Correction 7/24/13:  In the original broadcast of this interview we misstated that Seattle City Council candidate Kshama Sawant advocates a minimum wage of $21.72 an hour. According to her campaign representative Devin Matthews, Sawant is calling for a $15.00 dollar minimum wage. 

A recent economic survey showed it costs over $52,000  for a one parent and one child family to live a modest lifestyle in Seattle. Would raising the minimum wage to $15.00 an hour bring more people closer to earning a living wage? Or would a $15.00 minimum wage just discourage employers from hiring? Ross Reynolds talks to Felix Salmon, financial reporter for Reuters, about the case for each side, and callers share their opinions on if we should raise the minimum wage.

Flickr Photo/A. Davey

Correction 7/9/13: A previous version of this story erroneously stated that on the Seattle-Bainbridge ferry, the peak season, round-trip fare for a car and driver would go up $0.90 to $17.30. That total was a one-way fare. In fact, the round-trip fare would increase $1.80, to $34.60.

If you ride the Washington State Ferries, prepare to pay a bit more. The Washington State Transportation Commission wants to increase fares by about six percent within the next year. The commission says the rate hike is needed to meet revenue targets set by the legislature in the 2013-2015 transportation budget.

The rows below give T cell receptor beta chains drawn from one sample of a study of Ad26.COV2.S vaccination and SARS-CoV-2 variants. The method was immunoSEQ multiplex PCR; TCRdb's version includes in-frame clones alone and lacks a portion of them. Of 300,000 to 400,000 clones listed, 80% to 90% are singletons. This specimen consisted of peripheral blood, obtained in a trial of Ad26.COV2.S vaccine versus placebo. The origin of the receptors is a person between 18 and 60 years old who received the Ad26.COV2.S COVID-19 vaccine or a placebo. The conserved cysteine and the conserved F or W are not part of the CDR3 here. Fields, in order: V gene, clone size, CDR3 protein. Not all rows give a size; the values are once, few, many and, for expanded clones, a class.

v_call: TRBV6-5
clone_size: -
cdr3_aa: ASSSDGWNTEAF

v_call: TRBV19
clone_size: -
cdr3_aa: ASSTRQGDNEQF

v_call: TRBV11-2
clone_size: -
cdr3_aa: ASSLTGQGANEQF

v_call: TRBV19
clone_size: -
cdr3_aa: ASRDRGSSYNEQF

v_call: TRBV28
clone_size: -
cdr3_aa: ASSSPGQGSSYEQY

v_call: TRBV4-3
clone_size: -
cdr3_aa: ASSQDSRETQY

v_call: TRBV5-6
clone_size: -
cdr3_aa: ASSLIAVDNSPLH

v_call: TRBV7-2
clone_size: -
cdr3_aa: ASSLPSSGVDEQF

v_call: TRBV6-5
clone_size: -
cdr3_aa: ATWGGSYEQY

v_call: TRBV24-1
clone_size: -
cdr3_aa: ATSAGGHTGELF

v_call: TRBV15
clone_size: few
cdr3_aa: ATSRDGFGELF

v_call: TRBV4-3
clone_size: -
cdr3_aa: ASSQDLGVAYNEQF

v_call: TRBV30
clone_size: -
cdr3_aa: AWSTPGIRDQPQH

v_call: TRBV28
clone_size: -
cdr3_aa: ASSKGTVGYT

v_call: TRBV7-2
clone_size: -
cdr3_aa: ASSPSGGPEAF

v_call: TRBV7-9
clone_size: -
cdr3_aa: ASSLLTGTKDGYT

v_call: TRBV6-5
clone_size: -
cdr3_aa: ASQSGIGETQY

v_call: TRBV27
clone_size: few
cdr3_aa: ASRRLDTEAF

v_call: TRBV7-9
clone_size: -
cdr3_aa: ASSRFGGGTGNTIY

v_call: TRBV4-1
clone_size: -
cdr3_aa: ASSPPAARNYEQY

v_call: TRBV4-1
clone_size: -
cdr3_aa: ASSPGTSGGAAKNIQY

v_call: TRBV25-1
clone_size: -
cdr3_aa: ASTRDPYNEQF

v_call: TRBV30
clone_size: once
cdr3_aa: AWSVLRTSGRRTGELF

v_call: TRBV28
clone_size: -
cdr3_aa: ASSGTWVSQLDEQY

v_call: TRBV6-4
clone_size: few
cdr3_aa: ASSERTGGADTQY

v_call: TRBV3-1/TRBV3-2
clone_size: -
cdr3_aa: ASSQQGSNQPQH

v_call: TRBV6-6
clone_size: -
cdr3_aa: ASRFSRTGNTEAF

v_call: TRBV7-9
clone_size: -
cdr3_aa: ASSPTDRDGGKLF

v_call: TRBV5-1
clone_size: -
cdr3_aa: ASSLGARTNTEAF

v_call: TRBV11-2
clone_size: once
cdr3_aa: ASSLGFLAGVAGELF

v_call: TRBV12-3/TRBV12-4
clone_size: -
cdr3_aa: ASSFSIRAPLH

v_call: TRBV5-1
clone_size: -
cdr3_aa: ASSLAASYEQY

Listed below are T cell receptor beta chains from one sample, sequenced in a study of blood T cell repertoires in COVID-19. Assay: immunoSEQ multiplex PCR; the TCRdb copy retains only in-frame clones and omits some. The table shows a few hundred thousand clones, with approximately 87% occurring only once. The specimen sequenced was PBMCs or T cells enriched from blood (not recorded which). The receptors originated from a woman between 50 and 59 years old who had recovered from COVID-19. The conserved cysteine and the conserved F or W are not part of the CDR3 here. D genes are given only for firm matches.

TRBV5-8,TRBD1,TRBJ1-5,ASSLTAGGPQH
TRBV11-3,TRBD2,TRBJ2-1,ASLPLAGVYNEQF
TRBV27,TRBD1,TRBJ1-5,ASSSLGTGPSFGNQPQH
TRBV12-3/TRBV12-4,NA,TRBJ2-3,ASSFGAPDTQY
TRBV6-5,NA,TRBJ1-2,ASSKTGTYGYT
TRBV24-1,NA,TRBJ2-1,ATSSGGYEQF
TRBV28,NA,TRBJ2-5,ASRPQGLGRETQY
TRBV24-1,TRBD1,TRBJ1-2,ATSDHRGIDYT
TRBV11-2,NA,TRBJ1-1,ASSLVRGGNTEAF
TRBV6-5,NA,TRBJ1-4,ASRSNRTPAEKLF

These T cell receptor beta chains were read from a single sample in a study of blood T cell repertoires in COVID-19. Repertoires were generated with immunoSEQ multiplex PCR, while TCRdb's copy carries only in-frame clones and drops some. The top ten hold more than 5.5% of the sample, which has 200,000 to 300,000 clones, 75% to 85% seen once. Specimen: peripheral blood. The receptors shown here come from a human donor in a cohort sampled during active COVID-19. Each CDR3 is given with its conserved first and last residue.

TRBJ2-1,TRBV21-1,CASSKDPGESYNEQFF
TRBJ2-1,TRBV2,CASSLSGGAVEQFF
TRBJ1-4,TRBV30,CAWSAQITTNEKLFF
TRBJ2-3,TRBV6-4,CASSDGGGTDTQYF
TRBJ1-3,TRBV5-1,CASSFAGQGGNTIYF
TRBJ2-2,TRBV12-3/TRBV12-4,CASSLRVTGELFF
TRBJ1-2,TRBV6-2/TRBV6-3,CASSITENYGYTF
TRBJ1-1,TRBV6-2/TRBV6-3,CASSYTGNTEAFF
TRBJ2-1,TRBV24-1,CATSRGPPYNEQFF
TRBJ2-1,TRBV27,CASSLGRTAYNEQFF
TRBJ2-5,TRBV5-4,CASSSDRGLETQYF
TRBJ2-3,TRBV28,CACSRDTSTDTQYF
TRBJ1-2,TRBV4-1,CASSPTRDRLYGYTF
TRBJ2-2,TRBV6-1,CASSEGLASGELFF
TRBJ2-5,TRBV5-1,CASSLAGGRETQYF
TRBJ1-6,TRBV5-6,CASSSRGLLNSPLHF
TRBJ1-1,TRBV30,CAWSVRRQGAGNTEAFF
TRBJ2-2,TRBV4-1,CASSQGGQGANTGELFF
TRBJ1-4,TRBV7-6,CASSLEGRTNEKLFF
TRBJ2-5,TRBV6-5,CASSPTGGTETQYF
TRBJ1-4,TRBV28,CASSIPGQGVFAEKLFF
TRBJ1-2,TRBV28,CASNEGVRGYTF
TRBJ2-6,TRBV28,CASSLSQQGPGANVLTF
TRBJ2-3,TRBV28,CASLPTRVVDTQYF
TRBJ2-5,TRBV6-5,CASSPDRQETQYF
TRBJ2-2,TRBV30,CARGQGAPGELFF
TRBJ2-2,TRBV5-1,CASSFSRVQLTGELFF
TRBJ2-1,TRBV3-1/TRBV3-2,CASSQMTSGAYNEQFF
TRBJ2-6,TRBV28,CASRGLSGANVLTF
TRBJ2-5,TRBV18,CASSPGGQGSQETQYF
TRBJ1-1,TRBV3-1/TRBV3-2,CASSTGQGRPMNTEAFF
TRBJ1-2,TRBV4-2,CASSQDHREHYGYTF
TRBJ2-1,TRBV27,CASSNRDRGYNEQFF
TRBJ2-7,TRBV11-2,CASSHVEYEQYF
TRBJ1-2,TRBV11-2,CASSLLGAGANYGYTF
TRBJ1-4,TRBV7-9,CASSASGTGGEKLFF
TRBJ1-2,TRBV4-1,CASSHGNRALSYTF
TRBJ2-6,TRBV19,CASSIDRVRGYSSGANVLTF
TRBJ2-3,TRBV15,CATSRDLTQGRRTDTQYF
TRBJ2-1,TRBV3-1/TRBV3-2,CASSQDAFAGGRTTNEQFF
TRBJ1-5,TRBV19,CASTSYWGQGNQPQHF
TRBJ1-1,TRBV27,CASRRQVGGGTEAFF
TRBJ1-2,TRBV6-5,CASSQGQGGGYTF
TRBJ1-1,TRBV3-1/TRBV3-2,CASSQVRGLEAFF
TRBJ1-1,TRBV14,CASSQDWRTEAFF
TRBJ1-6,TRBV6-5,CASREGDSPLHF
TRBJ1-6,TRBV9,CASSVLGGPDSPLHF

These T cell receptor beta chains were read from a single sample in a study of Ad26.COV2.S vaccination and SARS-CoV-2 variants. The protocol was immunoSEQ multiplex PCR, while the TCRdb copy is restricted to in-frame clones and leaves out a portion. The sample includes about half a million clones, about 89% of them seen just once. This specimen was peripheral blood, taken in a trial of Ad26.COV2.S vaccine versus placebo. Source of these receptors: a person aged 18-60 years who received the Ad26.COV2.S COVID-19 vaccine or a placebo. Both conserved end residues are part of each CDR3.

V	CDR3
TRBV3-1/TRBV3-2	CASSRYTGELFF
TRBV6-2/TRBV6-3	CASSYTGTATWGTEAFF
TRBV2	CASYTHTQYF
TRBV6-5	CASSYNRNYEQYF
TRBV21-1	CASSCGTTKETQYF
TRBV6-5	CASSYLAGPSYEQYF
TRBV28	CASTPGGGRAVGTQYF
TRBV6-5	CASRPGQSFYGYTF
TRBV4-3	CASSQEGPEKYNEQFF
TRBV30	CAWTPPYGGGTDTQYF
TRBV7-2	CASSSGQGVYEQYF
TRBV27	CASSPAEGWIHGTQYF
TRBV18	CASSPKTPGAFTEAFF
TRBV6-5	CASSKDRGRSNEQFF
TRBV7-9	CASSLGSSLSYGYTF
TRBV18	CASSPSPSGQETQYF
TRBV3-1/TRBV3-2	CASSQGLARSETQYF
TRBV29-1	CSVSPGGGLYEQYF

Flickr Photo/Army Medicine

Correction 7/8/2013: A previous version of this story contained an error. Furloughs begin Monday, July 8, not Friday, July 12.

Beginning Monday, more than 2,600 civilian employees at Madigan Army Medical Center in Tacoma will begin mandatory one-day-a-week furloughs.

The furloughs are a result of the federal spending cuts known as sequestration.

King County

Correction 6/4/2013: A previous version of this story had a typographical error. The bridge is scheduled to be closed June 5, not June 6.

King County plans to close an old bridge near Kent earlier than originally scheduled, officials said Monday.

The Alvord T. Bridge is both structurally deficient and functionally obsolete. It’s the first such closure since last month’s I-5 bridge collapse in Skagit County.

Who Should Get A Genetic Test For Breast Cancer?